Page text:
Splenda is a commonly used artificial sweetener that is a mix of both sucralose and two fillers known as maltodextrin and dextrose. Sucralose is a type of sugar and, as stated in Medical News Today, Splenda is about 600 times as sweet as sugar. However, according to Precision Nutrition, sucralose has some distinct advantages over other artificial sweeteners. While it is a lot sweeter than regular sugar, sucralose has no aftertaste, and it is still stable when heated so it can be cooked or baked with, and it is stable at different acidity levels meaning its sweetness won’t change in things that are really acidic such as lemon juice.
While some studies have called Splenda dangerous many other studies have come forth calling foul on those studies. However, while sucralose has been approved by the Food and Drug Administration (FDA) it doesn’t mean it’s completely safe to consume.
A study that was first reported on Mercola.com found that Splenda had once been linked to cancer and leukemia. The 18-year-old old article has since been refuted after a study published in the Journal Food and Chemical Toxicology found that there were no adverse effects when individuals were exposed to sucralose over the long term.
A PubMed article published in 2008 found that when Splenda was given to male Sprague Dawley rats over the course of 12 weeks, they had less ‘good’ bacteria in their gastrointestinal tracts and that a low dosage of sucralose might actually cause weight gain while high to moderate dosages have little to no effect on weight gain. A website known as Precision Nutrition broke down the PubMed article by saying: ‘Well, there are two major points to take home. First, relatively low amounts of Splenda (100mg/kg/day) may cause weight gain. And second, Splenda at moderate levels (300mg/kg/day and up) has adverse effects on your gut, affecting both levels of gut flora and proteins.’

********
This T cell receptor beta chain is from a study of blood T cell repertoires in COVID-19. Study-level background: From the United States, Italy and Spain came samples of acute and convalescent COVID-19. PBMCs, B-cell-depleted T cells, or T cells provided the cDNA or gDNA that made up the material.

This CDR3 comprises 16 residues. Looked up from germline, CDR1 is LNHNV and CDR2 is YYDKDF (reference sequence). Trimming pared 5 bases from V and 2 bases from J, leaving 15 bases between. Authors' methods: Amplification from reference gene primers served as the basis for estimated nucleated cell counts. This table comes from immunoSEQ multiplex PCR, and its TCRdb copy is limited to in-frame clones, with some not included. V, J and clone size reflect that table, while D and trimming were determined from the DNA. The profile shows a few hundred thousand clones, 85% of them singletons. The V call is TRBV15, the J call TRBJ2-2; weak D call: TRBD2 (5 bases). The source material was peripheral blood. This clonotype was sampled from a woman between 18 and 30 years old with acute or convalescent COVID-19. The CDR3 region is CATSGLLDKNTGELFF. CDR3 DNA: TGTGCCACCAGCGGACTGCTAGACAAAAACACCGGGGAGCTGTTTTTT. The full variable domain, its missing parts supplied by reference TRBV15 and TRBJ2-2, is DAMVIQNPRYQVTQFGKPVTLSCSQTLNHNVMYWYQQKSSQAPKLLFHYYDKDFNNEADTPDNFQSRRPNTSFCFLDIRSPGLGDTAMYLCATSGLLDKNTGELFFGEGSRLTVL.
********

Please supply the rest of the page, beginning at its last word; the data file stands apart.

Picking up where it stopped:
And then again in March of 2016, an Italian study showed a link between cancer in mice (specifically leukemia in male mice) and Splenda. The study which was conducted by the Ramazzini Institute was later criticized by members of the International Food Information Council (IFIC), which is a non-profit group who aims at providing science-based evidence for food safety.
In an article done by foodinsight.org, the IFIC said: ‘The problem hanging over the Splenda finding is that which hangs over the Ramazzini Institute in general: Quality control. No matter what substance the Institute tests for cancer, the results always seem to be positive, whereas other laboratories testing the same substances repeatedly fail to come up with the same findings. […] All of this has made the Ramazzini Institute something of a joke in European and American science. But, of course, there’s nothing to laugh about when you use a charity conference on childhood cancer to promote an international cancer panic.’
The IFIC then later concluded that the ‘safety and effectiveness of sucralose (and other low-calorie sweeteners in foods) is incredibly well supported’ and then reiterated that ‘you shouldn’t hesitate to swap them into your diet.’ Splenda, on their Facebook page, boasted the IFIC’s findings with a statement that said: ‘researchers have conducted more than 100 scientific studies on the safety of sucralose over the past 20 years, and they’ve all declared sucralose safe to enjoy. Sometimes, however, poorly conducted and unscientific studies make bold headlines and stir up safety fears. This [IFIC] article sets the record straight.’
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